The trouble with the AP’s climate change fact check

When The Associated Press ran a headline proclaiming a climate science fact check of presidential candidates, we smelled trouble.

Journalists tend to struggle with science. One might expect fact check journalists to do a better job handling science. And maybe they do, but it still often looks like fish out of water.

Case in point:

At the request of The Associated Press, eight climate and biological scientists graded for scientific accuracy what a dozen top candidates said in debates, interviews and tweets, using a 0 to 100 scale.


The AP’s 0 to 100 scale gives every appearance of being a subjective scale. We have nothing in the AP’s presentation to suggest scientists were given any objective frame of reference for applying the grades. A “50” from one scientist might correspond to a “14” from a different scientist. Social science offers some methods for helping draw scientific conclusions from these types of judgments. But it doesn’t look like the AP bothered with anything like that. The AP is a press organization, after all, not a social science organization.

Note also the AP chose a mix of climate and biological scientists to judge the accuracy of statements about climate science. What’s the rationale behind using biological scientists to judge scientific statements outside their area of expertise? The fact check gives no reason behind its approach, so we are left to wonder.

The conservative Weekly Standard criticized the AP fact check for soliciting the opinion of climate scientist Michael Mann. Mann carries one of the more recognizable names in climate science, thanks in part to his role in the “Climategate” hacked email story from a few years ago. The Weekly Standard scores a point for noting that Mann likely fails to count as an impartial judge. The Standard illustrates that point readily enough with the AP’s quotation of Mann:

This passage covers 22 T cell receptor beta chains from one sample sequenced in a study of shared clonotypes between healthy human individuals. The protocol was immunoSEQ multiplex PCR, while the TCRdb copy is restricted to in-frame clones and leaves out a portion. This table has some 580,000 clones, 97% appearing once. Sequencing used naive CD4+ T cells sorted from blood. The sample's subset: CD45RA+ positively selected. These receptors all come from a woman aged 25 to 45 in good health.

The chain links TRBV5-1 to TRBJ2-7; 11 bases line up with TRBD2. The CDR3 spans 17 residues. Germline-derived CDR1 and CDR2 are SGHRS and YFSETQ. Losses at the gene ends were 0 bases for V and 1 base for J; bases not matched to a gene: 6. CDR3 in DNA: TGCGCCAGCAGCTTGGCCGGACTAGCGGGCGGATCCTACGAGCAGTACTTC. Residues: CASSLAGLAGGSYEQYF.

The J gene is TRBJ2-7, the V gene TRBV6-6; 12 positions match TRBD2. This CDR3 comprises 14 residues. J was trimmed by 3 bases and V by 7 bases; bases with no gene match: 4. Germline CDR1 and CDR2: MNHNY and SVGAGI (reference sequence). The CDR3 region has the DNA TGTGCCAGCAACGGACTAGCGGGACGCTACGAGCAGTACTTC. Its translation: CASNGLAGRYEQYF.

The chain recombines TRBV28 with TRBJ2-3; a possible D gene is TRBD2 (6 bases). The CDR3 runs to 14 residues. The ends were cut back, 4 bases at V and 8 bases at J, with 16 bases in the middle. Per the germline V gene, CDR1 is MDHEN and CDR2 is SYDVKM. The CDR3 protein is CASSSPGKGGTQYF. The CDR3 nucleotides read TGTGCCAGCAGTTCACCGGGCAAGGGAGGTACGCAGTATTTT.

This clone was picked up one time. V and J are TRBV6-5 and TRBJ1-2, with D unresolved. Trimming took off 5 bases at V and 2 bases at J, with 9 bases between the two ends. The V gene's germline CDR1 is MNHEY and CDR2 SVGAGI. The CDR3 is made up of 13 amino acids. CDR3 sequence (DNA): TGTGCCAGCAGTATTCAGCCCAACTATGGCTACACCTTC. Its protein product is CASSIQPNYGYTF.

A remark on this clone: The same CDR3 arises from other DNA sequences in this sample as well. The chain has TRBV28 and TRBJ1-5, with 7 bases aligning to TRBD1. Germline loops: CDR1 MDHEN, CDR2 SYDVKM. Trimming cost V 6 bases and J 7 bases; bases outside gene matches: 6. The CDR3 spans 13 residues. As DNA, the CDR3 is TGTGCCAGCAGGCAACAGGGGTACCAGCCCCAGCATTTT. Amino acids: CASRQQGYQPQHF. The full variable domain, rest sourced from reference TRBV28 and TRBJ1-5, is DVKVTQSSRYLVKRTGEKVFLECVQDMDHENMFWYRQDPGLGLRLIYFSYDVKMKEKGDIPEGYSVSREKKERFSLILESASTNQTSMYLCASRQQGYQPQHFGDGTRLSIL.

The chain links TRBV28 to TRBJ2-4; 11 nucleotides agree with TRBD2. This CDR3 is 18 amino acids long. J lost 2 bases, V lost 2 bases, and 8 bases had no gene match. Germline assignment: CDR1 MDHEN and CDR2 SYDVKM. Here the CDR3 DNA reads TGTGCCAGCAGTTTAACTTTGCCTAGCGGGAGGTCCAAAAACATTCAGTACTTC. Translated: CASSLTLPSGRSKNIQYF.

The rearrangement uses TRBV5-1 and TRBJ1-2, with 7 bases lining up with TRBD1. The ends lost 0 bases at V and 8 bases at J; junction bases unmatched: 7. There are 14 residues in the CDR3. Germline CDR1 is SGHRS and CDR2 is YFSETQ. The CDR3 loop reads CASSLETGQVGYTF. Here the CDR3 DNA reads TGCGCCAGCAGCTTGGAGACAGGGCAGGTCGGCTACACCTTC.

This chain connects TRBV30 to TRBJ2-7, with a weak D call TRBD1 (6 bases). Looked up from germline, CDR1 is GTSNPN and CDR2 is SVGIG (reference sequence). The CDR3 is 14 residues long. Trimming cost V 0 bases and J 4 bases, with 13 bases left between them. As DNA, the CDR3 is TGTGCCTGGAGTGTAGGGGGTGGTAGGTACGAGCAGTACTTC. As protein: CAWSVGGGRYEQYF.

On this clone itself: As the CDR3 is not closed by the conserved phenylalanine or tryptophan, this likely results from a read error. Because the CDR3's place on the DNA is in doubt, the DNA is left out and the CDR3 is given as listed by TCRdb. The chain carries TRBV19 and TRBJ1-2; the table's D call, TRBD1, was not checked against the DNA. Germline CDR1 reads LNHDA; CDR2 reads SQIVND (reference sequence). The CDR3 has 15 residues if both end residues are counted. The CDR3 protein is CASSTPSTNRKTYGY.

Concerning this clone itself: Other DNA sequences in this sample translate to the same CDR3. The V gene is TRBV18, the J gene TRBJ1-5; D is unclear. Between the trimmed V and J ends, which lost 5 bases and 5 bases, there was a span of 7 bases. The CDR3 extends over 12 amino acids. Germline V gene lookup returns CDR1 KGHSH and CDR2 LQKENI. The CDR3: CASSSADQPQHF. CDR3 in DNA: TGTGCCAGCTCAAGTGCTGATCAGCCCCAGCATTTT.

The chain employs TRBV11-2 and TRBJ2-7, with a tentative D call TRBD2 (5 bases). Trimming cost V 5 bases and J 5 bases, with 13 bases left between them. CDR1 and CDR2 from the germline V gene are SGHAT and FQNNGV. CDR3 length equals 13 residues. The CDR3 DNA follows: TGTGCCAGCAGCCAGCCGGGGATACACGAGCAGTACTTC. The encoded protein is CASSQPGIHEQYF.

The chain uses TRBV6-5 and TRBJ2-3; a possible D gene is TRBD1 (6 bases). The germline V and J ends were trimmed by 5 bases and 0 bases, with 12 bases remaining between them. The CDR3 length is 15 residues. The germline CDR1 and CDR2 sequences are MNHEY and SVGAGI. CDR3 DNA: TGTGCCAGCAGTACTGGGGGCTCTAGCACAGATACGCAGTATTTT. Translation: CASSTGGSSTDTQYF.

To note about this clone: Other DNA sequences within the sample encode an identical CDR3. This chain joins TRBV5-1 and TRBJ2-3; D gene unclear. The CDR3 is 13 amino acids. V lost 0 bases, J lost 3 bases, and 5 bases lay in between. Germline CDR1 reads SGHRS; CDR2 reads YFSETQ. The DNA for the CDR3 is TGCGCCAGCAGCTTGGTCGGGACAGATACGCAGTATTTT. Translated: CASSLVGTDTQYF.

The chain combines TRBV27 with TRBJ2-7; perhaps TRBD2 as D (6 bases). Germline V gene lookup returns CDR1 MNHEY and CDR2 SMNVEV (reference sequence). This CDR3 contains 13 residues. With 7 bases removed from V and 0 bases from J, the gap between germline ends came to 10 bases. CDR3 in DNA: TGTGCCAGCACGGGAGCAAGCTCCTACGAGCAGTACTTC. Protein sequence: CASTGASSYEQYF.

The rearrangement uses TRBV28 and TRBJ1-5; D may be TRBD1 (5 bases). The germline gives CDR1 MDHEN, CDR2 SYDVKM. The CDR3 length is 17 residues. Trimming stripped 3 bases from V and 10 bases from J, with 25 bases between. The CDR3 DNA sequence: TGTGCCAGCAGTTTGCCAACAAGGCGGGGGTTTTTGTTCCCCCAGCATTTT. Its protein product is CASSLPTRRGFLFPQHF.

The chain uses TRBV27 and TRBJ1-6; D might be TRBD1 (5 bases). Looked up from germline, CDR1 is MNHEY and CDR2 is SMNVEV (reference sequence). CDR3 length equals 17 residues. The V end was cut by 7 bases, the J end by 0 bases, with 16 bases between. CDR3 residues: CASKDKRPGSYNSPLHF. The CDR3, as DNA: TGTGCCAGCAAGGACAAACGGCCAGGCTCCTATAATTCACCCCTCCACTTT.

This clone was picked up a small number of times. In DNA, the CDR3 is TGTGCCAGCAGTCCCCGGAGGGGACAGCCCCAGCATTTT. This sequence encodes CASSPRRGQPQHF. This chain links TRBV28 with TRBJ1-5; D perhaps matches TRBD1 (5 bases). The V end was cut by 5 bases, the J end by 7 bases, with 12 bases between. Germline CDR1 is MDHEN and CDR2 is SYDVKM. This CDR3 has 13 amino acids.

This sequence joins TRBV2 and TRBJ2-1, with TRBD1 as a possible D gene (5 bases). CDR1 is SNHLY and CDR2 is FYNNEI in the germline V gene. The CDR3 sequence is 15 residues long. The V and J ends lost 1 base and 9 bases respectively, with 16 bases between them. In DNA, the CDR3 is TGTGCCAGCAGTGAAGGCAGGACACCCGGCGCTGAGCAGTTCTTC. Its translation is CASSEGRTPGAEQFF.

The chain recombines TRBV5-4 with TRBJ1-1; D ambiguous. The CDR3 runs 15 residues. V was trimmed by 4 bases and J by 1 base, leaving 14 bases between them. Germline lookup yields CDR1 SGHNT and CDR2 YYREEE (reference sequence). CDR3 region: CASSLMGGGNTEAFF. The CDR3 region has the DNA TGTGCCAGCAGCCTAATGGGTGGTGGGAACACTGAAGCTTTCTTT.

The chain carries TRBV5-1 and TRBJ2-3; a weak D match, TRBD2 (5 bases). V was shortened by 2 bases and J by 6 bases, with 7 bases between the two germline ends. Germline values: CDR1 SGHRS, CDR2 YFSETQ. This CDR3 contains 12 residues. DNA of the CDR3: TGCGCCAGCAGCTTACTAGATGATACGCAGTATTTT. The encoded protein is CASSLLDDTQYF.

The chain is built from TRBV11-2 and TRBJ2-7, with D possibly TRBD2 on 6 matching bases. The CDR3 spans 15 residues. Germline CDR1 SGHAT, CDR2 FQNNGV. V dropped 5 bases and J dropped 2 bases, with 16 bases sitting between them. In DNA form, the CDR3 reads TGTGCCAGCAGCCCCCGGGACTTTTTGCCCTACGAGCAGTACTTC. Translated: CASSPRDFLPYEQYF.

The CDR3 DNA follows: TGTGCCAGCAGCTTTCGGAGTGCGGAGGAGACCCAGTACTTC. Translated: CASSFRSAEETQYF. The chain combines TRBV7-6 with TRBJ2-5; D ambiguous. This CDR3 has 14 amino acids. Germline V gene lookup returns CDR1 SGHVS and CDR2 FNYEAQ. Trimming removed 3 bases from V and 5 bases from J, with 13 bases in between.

“This individual understands less about science (and climate change) than the average kindergartner,” Michael Mann, a Pennsylvania State University meteorology professor, wrote of Cruz’s statements. “That sort of ignorance would be dangerous in a doorman, let alone a president.”


Has Mann familiarized himself with scientific studies of the climate science understanding of kindergarteners? That’s very doubtful. It’s doubtful any such studies exist. The AP quotes Mann offering his unscientific opinion.

But the root problem with the AP’s fact check is not Mann’s involvement. The problem is the AP putting the label “fact check” on the unscientific opinions of scientists.  The quotation from Mann is just a glaring symptom of that root problem. Presenting the opinions of the scientists as numbers on a scale from 0 to 100 doesn’t change the fact that the numbers represent opinions.

The Associated Press embarrasses itself with this deeply unscientific “fact check.” And the scientists who willingly participated in this sham share the shame.


  1. Joseph Charles

    AP did not embarrass itself and neither did the scientists who spoke about their field. No, the AP’s fact check is not scientific research published in a peer-reviewed journal. It was a news organization asking experts what they thought about something they study professionally.

    Oh, how controversial.

    For people interested in the scientific research on cultural conflicts like this and the mechanisms behind it, check out Dan Kahan’s work:

    1. Bryan W. White (Post author)

      It’s hard not to notice that you opted out of addressing the reason I gave for saying the AP and the scientists who willingly participated in the exercise had embarrassed themselves.

      Somebody should write an article about that tendency for us to link to and recommend to the site’s visitors.


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